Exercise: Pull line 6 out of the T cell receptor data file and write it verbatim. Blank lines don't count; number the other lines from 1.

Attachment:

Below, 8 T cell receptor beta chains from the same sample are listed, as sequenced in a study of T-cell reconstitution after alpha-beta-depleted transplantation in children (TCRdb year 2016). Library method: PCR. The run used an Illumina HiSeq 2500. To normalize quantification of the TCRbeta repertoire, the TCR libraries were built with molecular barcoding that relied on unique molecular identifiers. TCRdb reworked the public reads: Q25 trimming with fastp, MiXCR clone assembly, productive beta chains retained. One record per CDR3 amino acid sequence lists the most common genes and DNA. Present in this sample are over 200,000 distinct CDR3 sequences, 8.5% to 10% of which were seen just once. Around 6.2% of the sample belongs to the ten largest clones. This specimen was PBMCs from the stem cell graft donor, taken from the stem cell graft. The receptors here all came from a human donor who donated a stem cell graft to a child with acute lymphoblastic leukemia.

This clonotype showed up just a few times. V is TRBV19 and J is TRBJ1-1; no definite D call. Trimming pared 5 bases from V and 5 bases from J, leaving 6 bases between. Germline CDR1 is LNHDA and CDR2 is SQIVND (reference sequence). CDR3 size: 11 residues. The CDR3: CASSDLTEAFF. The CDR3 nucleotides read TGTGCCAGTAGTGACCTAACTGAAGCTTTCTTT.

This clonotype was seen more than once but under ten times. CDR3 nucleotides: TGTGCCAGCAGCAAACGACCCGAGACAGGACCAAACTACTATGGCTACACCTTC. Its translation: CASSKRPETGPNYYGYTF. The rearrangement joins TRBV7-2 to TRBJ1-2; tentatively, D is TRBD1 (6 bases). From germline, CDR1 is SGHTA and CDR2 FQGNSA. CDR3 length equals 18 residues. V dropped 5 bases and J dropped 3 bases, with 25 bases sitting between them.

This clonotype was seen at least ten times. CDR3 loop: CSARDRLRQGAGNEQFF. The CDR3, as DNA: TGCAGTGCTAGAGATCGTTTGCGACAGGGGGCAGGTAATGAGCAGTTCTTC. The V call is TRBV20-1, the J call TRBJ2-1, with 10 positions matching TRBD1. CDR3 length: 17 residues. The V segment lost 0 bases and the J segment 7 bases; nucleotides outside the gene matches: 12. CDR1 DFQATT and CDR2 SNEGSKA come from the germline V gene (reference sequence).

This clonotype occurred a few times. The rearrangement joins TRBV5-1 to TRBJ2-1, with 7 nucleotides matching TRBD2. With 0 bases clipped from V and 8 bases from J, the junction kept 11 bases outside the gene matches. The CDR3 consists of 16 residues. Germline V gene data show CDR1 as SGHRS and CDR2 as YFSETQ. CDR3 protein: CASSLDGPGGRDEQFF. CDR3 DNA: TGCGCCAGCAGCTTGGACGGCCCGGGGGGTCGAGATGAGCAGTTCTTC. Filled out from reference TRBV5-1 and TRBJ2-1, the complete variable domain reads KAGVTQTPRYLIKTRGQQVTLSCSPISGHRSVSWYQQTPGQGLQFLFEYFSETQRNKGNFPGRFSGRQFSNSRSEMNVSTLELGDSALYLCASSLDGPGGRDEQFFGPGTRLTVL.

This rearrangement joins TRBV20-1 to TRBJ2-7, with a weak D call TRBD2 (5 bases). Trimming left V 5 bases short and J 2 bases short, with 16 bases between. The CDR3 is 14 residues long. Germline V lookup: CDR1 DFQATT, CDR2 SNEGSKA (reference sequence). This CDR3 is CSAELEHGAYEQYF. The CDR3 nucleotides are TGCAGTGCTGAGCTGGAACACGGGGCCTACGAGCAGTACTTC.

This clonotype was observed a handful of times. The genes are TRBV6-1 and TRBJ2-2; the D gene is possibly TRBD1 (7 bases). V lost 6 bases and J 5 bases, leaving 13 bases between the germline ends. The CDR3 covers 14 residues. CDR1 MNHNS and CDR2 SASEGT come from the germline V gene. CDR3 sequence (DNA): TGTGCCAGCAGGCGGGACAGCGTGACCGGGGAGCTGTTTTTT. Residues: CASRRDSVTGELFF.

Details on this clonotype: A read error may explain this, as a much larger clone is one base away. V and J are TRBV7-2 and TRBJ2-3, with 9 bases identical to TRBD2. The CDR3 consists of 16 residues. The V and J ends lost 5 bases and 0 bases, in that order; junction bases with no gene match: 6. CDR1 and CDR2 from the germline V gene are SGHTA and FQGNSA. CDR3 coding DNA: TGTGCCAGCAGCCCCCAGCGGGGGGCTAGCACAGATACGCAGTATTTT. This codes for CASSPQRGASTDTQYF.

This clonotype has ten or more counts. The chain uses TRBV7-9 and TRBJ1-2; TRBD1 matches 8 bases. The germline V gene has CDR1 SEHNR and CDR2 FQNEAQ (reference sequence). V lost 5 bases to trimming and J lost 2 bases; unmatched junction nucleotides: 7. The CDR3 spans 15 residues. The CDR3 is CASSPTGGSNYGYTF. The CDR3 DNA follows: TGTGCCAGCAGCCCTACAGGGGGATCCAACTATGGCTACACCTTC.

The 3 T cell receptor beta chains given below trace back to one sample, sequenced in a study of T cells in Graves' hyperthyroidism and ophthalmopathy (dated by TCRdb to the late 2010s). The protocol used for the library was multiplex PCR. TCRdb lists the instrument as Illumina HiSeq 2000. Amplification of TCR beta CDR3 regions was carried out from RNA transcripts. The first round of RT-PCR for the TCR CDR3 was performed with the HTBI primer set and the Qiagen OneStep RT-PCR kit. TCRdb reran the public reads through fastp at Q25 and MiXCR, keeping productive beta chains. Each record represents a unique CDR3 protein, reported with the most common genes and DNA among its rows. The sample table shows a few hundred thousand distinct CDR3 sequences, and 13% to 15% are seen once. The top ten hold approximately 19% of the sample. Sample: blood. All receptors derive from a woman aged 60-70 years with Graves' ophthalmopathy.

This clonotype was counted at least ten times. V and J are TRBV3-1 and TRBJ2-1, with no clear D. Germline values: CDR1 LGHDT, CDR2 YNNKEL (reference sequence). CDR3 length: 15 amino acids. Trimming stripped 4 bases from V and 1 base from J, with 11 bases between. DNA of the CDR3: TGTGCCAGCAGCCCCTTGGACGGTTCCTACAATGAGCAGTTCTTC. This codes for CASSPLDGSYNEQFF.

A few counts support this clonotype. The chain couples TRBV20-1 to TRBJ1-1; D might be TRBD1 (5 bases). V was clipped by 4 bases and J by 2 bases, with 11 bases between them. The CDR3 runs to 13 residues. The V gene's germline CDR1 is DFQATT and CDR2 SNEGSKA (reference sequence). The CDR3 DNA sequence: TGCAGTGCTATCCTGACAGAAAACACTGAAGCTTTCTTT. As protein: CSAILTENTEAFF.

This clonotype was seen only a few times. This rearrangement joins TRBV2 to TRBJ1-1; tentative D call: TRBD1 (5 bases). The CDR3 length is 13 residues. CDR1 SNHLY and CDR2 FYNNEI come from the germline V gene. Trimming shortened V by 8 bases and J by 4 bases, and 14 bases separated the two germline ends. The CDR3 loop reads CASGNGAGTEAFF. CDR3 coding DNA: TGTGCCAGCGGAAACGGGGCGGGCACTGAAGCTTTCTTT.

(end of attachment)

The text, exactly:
This rearrangement joins TRBV20-1 to TRBJ2-7, with a weak D call TRBD2 (5 bases). Trimming left V 5 bases short and J 2 bases short, with 16 bases between. The CDR3 is 14 residues long. Germline V lookup: CDR1 DFQATT, CDR2 SNEGSKA (reference sequence). This CDR3 is CSAELEHGAYEQYF. The CDR3 nucleotides are TGCAGTGCTGAGCTGGAACACGGGGCCTACGAGCAGTACTTC.